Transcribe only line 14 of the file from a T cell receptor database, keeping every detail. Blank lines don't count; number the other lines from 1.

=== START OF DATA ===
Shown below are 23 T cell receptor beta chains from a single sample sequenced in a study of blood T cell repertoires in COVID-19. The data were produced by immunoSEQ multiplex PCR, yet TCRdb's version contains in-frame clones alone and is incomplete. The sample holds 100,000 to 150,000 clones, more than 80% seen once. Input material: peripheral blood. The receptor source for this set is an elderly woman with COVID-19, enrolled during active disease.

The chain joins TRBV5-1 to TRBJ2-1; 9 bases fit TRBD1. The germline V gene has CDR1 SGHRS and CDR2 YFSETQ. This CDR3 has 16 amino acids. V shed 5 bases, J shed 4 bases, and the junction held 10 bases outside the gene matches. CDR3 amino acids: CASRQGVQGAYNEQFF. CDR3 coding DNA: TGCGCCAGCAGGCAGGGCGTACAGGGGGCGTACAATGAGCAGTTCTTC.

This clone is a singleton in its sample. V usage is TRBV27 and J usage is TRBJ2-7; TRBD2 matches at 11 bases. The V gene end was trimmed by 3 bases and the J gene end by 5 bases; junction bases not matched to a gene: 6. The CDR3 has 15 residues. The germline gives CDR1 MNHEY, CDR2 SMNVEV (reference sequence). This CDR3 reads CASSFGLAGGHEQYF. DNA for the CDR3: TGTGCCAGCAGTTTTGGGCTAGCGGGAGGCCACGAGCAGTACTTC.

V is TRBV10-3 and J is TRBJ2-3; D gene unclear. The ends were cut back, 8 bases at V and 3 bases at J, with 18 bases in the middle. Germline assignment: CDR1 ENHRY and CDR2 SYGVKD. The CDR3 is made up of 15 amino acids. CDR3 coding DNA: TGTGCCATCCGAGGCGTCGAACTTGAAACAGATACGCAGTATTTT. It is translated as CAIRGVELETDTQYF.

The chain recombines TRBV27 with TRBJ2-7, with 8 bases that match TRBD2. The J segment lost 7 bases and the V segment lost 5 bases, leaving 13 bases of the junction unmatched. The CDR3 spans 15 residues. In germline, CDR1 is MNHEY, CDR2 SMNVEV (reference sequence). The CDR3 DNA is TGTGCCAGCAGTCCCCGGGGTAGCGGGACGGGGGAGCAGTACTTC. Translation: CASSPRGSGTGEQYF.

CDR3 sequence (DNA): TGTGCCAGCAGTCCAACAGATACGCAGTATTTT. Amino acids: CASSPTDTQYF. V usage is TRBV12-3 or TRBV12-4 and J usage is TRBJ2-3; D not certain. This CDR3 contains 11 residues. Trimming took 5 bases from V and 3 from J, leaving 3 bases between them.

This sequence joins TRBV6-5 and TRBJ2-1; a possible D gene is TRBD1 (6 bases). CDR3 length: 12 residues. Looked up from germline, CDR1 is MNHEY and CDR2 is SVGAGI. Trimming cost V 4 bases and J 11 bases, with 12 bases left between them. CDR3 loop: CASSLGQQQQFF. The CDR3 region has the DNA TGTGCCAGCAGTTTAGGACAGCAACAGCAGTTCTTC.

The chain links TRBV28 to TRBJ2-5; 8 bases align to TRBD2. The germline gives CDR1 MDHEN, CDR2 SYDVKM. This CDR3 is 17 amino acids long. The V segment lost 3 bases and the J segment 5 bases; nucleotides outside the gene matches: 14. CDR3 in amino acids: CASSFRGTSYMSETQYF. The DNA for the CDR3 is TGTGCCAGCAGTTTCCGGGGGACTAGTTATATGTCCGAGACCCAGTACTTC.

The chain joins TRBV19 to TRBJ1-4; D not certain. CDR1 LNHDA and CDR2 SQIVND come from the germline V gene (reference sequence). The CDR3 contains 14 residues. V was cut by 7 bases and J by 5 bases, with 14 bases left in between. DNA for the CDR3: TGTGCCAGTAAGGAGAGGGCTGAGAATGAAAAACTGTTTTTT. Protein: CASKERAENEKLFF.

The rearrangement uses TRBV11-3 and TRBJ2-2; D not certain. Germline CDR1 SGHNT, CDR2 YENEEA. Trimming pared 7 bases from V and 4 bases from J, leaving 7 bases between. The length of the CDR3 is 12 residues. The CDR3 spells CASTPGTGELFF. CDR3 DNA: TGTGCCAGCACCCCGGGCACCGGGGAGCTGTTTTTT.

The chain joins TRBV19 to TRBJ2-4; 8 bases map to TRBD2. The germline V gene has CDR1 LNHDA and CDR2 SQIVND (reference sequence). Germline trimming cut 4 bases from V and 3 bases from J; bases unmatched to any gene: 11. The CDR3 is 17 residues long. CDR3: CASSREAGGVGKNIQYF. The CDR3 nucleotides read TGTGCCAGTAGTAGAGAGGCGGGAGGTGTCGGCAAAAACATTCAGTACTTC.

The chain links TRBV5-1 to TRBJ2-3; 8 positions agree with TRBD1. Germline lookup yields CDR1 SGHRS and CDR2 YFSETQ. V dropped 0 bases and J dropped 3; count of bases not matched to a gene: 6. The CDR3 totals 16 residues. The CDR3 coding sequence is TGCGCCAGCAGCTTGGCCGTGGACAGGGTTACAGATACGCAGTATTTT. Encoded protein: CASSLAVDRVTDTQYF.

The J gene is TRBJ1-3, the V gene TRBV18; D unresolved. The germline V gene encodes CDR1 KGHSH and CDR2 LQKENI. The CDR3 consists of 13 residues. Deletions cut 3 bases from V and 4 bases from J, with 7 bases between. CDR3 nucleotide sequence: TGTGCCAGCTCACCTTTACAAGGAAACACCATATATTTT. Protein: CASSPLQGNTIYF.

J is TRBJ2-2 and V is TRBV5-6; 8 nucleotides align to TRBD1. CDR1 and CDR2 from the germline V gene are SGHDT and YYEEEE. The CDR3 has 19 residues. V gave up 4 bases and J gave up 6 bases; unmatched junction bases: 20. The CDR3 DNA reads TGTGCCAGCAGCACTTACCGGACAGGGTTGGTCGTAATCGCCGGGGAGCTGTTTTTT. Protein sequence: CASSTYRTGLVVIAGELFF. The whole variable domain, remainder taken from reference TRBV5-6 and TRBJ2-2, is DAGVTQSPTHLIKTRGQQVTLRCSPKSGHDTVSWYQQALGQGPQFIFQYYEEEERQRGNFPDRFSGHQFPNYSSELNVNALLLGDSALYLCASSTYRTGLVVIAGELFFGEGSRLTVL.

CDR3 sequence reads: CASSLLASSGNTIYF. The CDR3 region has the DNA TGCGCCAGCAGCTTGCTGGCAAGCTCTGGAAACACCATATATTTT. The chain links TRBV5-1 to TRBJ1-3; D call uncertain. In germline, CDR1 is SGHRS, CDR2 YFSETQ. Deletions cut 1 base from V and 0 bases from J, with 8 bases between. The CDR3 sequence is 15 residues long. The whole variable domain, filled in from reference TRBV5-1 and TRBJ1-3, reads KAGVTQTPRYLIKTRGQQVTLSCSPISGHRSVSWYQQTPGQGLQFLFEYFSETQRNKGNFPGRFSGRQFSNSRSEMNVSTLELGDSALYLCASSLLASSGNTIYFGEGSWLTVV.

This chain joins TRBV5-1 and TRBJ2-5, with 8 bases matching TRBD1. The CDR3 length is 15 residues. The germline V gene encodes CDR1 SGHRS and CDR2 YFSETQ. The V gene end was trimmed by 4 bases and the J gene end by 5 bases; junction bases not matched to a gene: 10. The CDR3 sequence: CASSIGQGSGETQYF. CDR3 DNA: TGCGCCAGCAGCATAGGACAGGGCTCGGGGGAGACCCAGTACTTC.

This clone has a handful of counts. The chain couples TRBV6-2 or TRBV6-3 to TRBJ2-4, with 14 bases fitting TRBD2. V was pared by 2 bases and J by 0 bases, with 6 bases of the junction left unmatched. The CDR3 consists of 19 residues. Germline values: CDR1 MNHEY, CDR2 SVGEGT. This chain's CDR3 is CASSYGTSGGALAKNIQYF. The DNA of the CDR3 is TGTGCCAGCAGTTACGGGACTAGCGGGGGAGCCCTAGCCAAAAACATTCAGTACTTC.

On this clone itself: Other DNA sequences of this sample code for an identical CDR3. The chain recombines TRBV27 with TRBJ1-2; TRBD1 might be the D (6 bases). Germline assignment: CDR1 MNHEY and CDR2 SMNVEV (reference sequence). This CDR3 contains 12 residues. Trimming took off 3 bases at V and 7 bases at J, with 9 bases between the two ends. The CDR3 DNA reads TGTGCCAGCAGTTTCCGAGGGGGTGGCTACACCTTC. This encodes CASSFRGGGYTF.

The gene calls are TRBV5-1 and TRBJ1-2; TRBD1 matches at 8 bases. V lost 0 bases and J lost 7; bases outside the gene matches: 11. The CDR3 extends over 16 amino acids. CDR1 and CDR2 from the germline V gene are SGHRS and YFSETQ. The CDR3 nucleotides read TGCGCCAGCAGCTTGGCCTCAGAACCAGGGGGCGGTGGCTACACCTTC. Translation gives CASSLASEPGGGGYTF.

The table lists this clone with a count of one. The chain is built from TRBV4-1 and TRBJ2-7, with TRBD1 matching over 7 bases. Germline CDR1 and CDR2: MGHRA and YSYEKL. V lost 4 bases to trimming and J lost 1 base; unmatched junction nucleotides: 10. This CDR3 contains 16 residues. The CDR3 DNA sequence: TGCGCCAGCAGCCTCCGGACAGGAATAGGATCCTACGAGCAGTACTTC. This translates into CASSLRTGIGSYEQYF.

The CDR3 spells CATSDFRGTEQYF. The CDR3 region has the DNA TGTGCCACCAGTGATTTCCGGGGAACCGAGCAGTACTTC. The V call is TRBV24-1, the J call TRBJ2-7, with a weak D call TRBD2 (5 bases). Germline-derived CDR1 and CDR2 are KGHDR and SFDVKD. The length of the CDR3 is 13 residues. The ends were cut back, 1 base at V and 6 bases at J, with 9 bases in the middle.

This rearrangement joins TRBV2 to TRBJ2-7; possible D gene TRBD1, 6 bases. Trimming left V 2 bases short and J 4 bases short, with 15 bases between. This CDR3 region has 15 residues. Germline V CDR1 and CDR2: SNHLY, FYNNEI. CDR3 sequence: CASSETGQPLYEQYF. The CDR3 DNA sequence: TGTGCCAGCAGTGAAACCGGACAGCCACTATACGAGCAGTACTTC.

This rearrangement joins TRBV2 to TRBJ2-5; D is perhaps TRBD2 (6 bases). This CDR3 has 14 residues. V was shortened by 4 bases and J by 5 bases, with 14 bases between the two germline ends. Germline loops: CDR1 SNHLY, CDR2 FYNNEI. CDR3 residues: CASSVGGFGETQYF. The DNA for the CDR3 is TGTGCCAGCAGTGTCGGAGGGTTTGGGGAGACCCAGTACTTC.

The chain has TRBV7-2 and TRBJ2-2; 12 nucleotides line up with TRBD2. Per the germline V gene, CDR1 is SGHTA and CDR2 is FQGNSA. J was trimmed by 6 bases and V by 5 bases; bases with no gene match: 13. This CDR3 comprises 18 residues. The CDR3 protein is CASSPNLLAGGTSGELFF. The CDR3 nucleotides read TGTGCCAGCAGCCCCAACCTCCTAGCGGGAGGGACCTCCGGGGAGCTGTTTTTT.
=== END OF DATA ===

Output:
J is TRBJ2-2 and V is TRBV5-6; 8 nucleotides align to TRBD1. CDR1 and CDR2 from the germline V gene are SGHDT and YYEEEE. The CDR3 has 19 residues. V gave up 4 bases and J gave up 6 bases; unmatched junction bases: 20. The CDR3 DNA reads TGTGCCAGCAGCACTTACCGGACAGGGTTGGTCGTAATCGCCGGGGAGCTGTTTTTT. Protein sequence: CASSTYRTGLVVIAGELFF. The whole variable domain, remainder taken from reference TRBV5-6 and TRBJ2-2, is DAGVTQSPTHLIKTRGQQVTLRCSPKSGHDTVSWYQQALGQGPQFIFQYYEEEERQRGNFPDRFSGHQFPNYSSELNVNALLLGDSALYLCASSTYRTGLVVIAGELFFGEGSRLTVL.